Braces as an adult? No way. At least, that was what I thought when my dentist told me that I was going to have to see an orthodontist about my crooked teeth. But my teeth were so misaligned that they were causing me pain when I chewed, so I decided to at least look into it. Turns out braces today are nothing like the ones my friends had when I was a kid. Mine were practically invisible, and I didn't need to wear them that long. I started this blog to encourage other people like me who are nervous about the prospect of wearing braces as an adult. My straight smile is so worth the trips to the orthodontist, and wearing braces was nowhere near as bad as I thought. Read on to find out more about how you can straighten your smile.
If you have ever lost a permanent tooth/teeth, then you have experienced firsthand the challenges associated with living with missing teeth. Some of the most common challenges faced by persons with missing teeth include:
However, dentists use various treatments and prosthetics to alleviate the above challenges. One of the most commonly utilized prosthetics is a denture. A denture is an artificial/prosthetic device used in place of missing teeth to help a person regain their ability to chew, smile, and talk confidently.
However, several types of dentures are available, and each denture is suited for a particular variation of missing teeth. Thus, here are three types of dentures and what each type entails.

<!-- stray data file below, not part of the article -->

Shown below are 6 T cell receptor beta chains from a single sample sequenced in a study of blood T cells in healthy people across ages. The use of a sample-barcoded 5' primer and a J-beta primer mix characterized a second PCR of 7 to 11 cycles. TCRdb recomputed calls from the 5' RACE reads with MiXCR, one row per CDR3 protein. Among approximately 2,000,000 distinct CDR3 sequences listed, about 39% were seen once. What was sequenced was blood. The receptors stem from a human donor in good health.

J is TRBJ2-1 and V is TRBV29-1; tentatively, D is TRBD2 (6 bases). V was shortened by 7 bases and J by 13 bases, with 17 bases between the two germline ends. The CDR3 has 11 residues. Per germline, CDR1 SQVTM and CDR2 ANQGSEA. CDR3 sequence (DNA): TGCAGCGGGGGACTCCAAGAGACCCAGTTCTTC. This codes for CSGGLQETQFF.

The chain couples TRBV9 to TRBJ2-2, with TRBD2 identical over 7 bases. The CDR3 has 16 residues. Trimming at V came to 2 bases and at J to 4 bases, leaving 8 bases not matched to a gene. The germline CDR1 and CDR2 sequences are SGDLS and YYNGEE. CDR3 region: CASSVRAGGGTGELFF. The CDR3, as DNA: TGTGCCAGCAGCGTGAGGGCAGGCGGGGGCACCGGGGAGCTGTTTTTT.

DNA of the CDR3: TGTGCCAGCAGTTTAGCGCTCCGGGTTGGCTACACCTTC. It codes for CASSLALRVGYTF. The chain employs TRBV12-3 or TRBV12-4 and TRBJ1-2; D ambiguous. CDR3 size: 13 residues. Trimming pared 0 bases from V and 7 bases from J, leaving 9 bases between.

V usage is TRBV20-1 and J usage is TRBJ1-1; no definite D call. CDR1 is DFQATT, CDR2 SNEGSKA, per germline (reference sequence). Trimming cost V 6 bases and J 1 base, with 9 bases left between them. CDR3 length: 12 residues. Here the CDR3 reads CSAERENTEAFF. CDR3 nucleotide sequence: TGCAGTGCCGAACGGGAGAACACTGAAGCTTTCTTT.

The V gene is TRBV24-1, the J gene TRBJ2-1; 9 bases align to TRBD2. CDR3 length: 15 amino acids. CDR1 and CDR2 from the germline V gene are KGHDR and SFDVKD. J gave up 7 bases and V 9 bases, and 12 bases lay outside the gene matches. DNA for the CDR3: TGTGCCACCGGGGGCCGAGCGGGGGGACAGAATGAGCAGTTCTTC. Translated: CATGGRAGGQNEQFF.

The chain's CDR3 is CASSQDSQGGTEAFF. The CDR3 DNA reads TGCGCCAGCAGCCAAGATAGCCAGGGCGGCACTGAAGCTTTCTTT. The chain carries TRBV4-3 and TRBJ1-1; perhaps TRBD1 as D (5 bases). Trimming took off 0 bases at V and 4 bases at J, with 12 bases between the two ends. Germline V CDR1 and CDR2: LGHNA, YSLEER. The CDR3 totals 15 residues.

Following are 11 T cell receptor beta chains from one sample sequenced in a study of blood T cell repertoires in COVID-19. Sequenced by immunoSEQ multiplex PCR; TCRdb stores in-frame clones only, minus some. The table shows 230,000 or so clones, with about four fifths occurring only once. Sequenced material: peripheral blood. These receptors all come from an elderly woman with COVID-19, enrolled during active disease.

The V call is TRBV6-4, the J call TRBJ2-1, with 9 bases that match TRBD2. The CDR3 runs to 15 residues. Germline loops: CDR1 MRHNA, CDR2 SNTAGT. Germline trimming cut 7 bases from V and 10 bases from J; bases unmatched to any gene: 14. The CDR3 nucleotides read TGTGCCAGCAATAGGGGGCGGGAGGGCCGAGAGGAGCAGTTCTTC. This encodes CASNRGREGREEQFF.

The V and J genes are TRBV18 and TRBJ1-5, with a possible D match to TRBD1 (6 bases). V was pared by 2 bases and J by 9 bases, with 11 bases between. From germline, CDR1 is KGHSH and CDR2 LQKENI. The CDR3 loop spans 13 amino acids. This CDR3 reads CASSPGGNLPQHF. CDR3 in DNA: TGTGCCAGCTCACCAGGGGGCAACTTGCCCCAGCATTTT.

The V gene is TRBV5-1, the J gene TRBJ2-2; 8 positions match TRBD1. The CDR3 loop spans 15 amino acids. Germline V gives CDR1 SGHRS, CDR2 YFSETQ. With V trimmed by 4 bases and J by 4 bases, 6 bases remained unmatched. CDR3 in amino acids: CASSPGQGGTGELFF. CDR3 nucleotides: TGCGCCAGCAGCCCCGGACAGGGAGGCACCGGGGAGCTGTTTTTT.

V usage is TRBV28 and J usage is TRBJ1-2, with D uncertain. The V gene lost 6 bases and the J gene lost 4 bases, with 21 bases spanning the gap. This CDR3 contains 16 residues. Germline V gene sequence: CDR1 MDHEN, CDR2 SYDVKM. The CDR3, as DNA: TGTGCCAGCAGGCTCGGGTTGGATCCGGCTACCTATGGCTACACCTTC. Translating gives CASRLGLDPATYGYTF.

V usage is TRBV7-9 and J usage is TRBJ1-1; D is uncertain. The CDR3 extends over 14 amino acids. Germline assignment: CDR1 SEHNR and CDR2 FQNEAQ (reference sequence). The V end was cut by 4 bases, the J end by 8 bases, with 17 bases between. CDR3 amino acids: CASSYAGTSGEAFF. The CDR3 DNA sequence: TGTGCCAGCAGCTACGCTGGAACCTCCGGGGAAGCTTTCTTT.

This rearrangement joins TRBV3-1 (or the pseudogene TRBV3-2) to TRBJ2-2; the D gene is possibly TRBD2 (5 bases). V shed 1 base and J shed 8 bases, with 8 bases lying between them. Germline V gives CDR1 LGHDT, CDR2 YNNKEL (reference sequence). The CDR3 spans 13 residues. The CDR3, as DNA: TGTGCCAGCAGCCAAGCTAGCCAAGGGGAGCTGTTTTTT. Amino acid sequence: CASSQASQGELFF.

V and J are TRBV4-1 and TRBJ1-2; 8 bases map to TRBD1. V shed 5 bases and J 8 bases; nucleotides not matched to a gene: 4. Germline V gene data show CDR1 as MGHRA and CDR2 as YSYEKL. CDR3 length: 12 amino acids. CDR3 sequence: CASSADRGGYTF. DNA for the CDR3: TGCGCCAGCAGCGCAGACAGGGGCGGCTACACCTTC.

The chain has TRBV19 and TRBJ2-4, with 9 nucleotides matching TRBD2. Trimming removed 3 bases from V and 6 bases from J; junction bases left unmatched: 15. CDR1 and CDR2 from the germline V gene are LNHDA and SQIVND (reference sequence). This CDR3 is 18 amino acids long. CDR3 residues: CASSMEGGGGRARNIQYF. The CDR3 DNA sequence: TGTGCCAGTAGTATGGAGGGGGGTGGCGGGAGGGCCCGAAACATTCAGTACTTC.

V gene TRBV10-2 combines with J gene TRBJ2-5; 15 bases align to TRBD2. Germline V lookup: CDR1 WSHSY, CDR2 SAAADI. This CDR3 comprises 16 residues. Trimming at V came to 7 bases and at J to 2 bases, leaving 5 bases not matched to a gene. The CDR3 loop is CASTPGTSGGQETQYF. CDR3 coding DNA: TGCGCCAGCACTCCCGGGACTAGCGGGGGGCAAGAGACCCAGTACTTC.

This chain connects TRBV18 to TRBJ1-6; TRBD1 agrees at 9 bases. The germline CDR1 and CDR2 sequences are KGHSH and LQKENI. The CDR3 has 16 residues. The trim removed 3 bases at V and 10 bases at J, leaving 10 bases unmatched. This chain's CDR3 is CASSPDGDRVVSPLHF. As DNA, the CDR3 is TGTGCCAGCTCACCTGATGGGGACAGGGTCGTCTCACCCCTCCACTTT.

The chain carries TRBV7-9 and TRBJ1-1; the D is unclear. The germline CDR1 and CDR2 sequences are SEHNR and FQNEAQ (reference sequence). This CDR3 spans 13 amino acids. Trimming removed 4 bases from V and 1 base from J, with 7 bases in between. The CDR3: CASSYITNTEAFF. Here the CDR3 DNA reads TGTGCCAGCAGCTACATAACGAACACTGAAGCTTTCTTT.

Complete dentures are designed to fit the entire mouth of a person. They are usually recommended for the elderly or any person who has lost all their teeth either due to an accident or severe gum disease.
Because complete dentures are designed based on a person's dental dimensions, they appear just like natural teeth when you wear them. Additionally, the denture base resembles the color of your gums. Thus, it is quite difficult for another person to detect them while you are speaking or smiling.
Unlike complete dentures, partial dentures get recommended for persons with several missing teeth in a row but still have some of their permanent teeth left. Thus, as the name suggests, partial dentures cover smaller gaps caused by missing teeth.
In most cases, a dentist will recommend partial dentures when they notice that the gap left by the missing teeth could prompt the adjacent teeth to shift in an attempt to fill the gap. Especially while chewing, the gap causes a pressure void because the missing teeth do not counter the biting force from the opposite jaw. Thus, the imbalance in biting pressure could cause the teeth to start moving.
However, with a partial denture, you get to chew food properly, and the partial denture also counters the biting force from the opposite jaw to ensure your teeth do not shift in place.
Also known as a fixed partial denture, a cantilevered denture is an ideal option for a person who has a single missing tooth or a gap. A cantilever denture acts as a dental bridge supported by the teeth adjacent to the gap. Thus, unlike a conventional bridge, a cantilever denture is supported by the adjacent teeth instead of a dental implant.
Cantilever dentures are custom designed following a person's dental layout. Thus, before getting a cantilever denture, a dentist will have to take an impression of the area with a missing tooth so that the denture can be molded to fit precisely between the adjacent teeth.Share